In addition to the cash generated for internal expansion or other company business purposes, a public offering of securities also enables access to the public market for additional capital subsequent to the initial public offering. A public market provides liquidity for the company's securities and a classic exit strategy for founders and other investors. Also, the price a business can command on its capital in a public offering should be greater than that it could realize in a private offering, because any investment that can be sold freely is intrinsically more valuable than its illiquid counterpart.
There are benefits beyond market access, price and liquidity. The company's securities are often purchased by its customers and suppliers, which stimulates their interest in the company's profits and products. Being public provides the company a currency, through options, restricted stock and the like to attract and motivate key employees who increasingly are demanding substantial equity positions, and liquidity for the same, over time. In addition, with publicly traded securities, the company will be able to use its stock to grow by making acquisitions of other companies, which may be more preferable than using cash.
One of the largest negatives associated with going public is the loss of privacy, both corporate and personal, followed by the increased accountability to security holders. The registration statement filed with the Securities and Exchange Commission, which includes a prospectus to be furnished to potential and actual purchasers of the company's securities, is easily available as part of the "public record.'' It includes financial and other details regarding the company's business and management compensation.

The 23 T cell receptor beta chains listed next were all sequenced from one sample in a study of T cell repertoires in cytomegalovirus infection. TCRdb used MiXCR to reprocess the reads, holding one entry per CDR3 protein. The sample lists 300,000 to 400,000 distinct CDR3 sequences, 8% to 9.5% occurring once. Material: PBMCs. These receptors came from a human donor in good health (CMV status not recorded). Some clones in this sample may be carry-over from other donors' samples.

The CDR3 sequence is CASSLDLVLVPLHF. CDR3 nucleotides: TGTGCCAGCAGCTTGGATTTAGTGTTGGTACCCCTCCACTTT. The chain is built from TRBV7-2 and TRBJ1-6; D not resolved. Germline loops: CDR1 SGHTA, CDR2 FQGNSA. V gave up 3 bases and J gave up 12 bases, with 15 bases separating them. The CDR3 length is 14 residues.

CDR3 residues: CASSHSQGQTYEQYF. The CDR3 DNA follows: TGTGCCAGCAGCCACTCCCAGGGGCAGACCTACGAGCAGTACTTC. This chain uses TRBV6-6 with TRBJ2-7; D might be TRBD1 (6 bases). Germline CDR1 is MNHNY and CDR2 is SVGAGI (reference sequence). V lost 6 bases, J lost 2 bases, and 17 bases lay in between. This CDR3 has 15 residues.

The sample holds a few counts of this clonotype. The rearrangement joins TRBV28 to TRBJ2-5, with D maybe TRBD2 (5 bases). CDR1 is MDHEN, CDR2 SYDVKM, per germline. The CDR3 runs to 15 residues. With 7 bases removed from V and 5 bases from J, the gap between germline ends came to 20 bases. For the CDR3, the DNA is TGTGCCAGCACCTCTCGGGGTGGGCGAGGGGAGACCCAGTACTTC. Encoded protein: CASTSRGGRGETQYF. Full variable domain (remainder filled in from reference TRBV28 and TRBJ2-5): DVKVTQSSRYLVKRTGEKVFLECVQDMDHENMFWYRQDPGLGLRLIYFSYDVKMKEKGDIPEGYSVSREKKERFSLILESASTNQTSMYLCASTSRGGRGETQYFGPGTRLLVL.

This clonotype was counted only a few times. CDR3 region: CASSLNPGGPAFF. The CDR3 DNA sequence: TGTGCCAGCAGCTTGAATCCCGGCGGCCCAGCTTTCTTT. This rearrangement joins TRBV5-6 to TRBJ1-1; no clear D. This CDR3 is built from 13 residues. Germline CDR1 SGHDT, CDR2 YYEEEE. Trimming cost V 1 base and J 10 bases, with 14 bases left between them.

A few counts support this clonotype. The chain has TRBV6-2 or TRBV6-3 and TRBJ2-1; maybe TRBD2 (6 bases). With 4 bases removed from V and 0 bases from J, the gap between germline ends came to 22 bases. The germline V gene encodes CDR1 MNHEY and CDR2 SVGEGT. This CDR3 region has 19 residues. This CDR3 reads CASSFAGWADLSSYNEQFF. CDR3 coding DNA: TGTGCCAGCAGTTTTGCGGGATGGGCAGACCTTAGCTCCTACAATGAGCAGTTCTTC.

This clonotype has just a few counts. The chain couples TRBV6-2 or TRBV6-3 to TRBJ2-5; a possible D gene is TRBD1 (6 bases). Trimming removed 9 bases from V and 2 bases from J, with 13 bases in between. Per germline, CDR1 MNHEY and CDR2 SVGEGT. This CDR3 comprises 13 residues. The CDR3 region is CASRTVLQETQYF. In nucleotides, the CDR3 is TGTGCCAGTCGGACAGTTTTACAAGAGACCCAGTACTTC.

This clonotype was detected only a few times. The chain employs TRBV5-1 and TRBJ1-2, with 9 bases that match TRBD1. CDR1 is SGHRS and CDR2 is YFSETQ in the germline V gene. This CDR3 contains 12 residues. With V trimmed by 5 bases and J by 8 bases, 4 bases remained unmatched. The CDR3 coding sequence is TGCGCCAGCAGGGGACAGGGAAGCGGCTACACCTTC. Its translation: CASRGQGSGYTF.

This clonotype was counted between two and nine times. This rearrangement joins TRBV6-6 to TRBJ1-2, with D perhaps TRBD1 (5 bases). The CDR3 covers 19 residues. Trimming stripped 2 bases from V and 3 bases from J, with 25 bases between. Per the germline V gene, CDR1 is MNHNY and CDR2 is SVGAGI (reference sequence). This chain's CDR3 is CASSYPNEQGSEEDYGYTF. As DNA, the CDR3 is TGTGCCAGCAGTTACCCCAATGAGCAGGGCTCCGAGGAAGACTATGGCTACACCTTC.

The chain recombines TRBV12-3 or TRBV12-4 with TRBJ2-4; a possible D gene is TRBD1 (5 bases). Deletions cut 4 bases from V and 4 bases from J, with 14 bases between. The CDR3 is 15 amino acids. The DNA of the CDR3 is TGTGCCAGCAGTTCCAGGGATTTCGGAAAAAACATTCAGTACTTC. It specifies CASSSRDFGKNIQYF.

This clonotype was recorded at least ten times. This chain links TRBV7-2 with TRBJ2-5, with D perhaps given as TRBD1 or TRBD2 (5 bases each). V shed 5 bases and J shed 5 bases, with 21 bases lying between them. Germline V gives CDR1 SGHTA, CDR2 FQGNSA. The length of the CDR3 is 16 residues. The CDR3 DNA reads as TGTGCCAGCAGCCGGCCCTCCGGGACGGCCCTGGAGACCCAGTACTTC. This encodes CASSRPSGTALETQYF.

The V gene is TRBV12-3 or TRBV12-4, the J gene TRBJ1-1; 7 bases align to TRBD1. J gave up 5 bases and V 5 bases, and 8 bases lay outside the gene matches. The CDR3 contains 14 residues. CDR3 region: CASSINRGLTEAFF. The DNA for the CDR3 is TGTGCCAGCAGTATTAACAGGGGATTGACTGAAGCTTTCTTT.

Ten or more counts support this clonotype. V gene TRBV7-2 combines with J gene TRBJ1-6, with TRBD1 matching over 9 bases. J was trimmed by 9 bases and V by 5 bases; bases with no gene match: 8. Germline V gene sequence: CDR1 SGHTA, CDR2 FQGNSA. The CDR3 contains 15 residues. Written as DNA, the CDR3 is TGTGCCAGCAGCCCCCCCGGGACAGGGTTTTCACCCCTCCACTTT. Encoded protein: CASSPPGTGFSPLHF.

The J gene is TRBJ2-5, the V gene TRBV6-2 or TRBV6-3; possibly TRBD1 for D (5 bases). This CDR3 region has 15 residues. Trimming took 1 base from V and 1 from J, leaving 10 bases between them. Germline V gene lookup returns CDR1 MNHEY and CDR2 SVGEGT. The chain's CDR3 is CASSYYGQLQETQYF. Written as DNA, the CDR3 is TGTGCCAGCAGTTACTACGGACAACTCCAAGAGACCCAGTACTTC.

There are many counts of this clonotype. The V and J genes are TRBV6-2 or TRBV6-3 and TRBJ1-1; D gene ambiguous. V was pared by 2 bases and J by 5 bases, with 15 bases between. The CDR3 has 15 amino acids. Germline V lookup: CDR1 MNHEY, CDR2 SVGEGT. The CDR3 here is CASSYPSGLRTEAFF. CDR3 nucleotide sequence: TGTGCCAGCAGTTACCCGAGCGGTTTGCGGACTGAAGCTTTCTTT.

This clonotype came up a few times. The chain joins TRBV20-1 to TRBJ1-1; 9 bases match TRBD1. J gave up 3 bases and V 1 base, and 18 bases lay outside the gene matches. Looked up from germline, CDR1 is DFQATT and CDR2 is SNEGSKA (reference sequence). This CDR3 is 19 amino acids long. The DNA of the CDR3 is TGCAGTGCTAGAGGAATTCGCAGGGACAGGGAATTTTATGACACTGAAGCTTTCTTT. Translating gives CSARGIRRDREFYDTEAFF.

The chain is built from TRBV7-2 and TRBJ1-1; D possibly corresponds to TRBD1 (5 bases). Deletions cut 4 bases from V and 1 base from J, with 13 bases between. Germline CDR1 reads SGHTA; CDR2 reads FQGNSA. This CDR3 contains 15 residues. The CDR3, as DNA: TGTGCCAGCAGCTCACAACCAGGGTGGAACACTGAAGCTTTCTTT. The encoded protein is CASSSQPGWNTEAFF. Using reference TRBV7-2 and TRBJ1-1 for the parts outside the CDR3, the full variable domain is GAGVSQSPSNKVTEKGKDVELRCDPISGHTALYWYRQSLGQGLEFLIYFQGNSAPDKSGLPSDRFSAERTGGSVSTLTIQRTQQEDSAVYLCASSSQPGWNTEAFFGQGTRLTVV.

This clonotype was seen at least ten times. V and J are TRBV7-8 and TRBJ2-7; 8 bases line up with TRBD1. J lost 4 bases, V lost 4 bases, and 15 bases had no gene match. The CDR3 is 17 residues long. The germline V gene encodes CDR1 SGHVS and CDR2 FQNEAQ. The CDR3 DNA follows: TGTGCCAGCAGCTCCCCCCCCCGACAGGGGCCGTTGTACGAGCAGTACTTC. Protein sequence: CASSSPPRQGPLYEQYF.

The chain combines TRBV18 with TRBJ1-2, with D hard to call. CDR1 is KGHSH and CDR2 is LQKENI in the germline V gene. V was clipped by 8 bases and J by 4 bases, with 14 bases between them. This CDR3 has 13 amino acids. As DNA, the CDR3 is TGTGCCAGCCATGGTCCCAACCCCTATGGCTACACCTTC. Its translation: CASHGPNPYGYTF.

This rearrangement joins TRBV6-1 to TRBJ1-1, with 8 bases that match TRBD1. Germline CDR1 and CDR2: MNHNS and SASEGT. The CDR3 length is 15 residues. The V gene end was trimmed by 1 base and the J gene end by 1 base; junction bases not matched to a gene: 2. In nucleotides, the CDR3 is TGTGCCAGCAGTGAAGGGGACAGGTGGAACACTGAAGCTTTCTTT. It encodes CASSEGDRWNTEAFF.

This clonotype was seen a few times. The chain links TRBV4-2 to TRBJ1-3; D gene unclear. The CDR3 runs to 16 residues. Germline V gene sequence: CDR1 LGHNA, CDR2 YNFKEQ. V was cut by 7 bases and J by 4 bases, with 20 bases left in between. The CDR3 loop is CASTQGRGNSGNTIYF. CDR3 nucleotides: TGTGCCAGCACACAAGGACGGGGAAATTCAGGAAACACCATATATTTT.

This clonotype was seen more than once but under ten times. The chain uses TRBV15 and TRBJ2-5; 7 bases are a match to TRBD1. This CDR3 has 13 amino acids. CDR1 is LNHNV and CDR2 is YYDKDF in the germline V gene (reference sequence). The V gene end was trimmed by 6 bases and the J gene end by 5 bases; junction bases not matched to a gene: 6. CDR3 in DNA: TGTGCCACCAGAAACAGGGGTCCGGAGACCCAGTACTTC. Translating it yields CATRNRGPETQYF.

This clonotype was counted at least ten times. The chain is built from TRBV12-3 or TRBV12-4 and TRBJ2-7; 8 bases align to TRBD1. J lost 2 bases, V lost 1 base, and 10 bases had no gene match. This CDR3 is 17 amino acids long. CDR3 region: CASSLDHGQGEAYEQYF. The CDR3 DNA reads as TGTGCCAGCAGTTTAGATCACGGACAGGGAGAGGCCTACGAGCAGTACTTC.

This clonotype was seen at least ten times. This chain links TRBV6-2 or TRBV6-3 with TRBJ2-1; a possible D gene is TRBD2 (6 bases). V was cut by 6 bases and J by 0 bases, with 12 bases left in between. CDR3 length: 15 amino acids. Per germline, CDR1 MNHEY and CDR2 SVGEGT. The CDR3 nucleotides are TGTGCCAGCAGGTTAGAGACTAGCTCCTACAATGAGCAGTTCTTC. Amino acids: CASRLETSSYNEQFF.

Public companies are required to keep the marketplace continuously informed of material development in their businesses, developments that they would often prefer to keep confidential. They are required to pepper the marketplace with information through periodic public reports and annual proxy statements. As a result, customers can learn about the company's margins and may be able to squeeze it in certain product areas. Competitors will know the company's financial results, general product strategy, and research-and-development plans. Some managers refer to being public as doing business in a fishbowl.
In addition to this loss of privacy, the directors and management will be publicly accountable for mistakes and failings of the company. They will have to answer to security holders, analysts and underwriters whenever a substantial contract or customer disappears, production falters, or revenues, margins or earnings do not meet company projections or analysts' estimates. Being public creates significant pressure on management regarding sustained sales growth and increased earnings; each fiscal quarter becomes an opportunity to succeed or fail.